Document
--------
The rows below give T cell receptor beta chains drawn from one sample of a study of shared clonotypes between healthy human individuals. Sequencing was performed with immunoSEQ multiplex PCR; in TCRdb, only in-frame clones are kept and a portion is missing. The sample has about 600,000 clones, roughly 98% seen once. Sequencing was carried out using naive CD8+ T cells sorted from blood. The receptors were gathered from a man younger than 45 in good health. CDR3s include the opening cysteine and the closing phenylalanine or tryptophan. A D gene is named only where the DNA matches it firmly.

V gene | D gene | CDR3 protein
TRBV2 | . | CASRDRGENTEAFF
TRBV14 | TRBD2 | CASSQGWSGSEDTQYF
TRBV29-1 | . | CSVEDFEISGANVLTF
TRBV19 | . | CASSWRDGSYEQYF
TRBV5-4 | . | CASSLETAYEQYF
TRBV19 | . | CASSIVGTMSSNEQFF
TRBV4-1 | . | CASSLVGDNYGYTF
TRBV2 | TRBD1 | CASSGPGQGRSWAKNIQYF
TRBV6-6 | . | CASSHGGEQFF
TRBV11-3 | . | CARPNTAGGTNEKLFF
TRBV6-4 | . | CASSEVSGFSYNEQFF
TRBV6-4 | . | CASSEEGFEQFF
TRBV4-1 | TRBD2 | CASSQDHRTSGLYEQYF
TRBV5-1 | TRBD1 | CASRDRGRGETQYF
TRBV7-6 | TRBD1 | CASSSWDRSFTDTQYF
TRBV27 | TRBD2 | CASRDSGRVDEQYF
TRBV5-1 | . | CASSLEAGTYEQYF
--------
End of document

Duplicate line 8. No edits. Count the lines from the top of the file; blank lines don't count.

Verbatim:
TRBV19 | . | CASSIVGTMSSNEQFF